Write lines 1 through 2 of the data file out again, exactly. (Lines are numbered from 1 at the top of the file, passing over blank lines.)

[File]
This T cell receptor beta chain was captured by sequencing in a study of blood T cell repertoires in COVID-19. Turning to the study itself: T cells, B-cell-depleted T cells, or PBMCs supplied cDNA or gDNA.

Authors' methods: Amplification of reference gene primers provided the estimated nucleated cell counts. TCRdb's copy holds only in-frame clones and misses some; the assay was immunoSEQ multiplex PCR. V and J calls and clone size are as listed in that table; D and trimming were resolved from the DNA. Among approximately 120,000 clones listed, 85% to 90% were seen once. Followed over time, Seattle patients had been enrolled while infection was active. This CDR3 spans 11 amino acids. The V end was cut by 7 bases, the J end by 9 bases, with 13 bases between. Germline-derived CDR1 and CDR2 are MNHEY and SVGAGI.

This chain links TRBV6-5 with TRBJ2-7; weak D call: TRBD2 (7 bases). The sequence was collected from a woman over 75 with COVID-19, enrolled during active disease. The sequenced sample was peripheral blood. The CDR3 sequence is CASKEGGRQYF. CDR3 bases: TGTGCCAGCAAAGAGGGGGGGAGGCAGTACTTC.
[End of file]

This T cell receptor beta chain was captured by sequencing in a study of blood T cell repertoires in COVID-19. Turning to the study itself: T cells, B-cell-depleted T cells, or PBMCs supplied cDNA or gDNA.

Authors' methods: Amplification of reference gene primers provided the estimated nucleated cell counts. TCRdb's copy holds only in-frame clones and misses some; the assay was immunoSEQ multiplex PCR. V and J calls and clone size are as listed in that table; D and trimming were resolved from the DNA. Among approximately 120,000 clones listed, 85% to 90% were seen once. Followed over time, Seattle patients had been enrolled while infection was active. This CDR3 spans 11 amino acids. The V end was cut by 7 bases, the J end by 9 bases, with 13 bases between. Germline-derived CDR1 and CDR2 are MNHEY and SVGAGI.